I feel like I’ve reviewed so much TV (and one book) lately and no movies that it would be almost appropriate for me to re-name this blog “A Journey Through Cinematic History” to something more appropriate like “A Journey Through the Random Shit I Happen to Be Watching or Reading at Any Given Moment”. That doesn’t have as nice a ring to it though, so I’ll probably just stick with the original title.

This story arc of Glee brings us even closer to the first season’s sectionals competition which will close up the front half of season 1 as well as advancing some of the show’s various sub-plots, specifically Quinn’s pregnancy and the love dodecahedron (not literally) that compromises most of the show’s relationships. During this group of episodes, Quinn, in what can only be called one of his less bright moments, sings to Quinn’s parents that she is pregnant and she is thrown out of her house by her uber-conservative parents. The show also reveals that Kurt, gay, is in love with Finn, straight. It also teases the shippers out there (people who like to romantically pair characters with other characters regardless of plot) by teasing more of the Finn/Rachel pair and the Puck/Quinn pair.

One of Glee‘s biggest problem is that there is some serious mood whiplash on this show. It has three head writers and they each have an incredibly distinct style of writing and directing, and because of that, one episode can be a wicked sharp, dark and subversive satire, the next one can be more of a high school drama, and the next could fall somewhere in between. I guess I don’t know if that’s so much a problem as it is something you have to adjust yourself to because most shows have much more consistent tones. I prefer my Glee to be a satire, but I’m not saying they don’t do drama well, it’s just something that they will shockingly change into and you’re not always prepared for.

This stretch included one of my favorite episodes of the series, “Wheels” which gives the spotlight to Artie and Kurt for a change instead of the usual Rachel/Finn/Quinn drama show. It also has all of the characters in wheel-chairs for the most of the episode which gives plenty of time for some humor as well as Puck feeding the entire school pot brownies. The next episode “Ballad” both made me incredibly uncomfortable while simultaneously making me laugh my ass off with the story of Rachel momentarily falling in love with Mr. Schuester. The third episode is one of my least favorite of the series though. “Hairography” just made me uncomfortable and it didn’t really make me laugh any.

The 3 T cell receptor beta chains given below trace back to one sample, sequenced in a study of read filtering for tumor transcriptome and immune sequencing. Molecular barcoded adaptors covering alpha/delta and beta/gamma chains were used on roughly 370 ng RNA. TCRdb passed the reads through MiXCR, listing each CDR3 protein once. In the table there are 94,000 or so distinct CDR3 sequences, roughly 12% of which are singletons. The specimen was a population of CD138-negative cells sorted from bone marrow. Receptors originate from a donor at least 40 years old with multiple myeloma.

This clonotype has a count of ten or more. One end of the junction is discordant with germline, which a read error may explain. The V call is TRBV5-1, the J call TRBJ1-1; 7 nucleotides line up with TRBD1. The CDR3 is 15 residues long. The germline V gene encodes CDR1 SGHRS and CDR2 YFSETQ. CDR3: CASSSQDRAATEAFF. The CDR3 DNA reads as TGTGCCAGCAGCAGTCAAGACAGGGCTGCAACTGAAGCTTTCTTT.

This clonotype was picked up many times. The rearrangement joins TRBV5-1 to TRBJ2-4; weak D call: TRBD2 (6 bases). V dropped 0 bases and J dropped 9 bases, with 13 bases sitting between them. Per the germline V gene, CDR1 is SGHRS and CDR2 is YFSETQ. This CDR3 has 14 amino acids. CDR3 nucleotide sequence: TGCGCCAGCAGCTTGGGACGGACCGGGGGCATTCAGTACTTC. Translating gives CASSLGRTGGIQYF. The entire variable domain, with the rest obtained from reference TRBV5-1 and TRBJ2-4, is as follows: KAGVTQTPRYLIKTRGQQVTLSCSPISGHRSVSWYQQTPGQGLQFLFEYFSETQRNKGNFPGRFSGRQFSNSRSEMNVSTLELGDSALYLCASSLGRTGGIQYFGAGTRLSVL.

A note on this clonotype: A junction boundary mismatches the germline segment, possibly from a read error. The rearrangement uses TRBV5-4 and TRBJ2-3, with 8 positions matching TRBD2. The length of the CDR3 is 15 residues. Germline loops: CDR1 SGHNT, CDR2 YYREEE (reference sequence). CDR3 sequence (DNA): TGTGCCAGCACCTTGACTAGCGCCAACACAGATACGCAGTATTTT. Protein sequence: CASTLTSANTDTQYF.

These three episodes gave me one of my favorite performances of the entire series, Rachel and Kurt both singing “Defying Gravity” from Wicked. It’s just beautiful and I get chills whenever I hear Chris Colfer and Lea Michele belting it out. Other stand out performances include Artie singing Billy Idol’s “Dancing with Myself”, Mr. Schue singing a mash-up of “Don’t Stand So Close to Me”/”Young Girl”, the whole group performing Bill Wither’s “Lean On Me”, and Tina singing Cyndi Lauper’s “True Colors”.

I’ll bring my long-winded review to a close but I just wanted to mention some last random tidbits from this episode. Brittany Pierce (Heather Morris) has finally been given some lines and she’s well on her way to becoming the second funniest character on the show. Burt Hummel, Kurt’s dad, made his return and he seriously over the course of two seasons on this show has become one of my favorite TV dad’s of all time. I hope he’s a role model to all the parents out there with gay teens on how to be a loving and accepting father.

Score in Progress: B+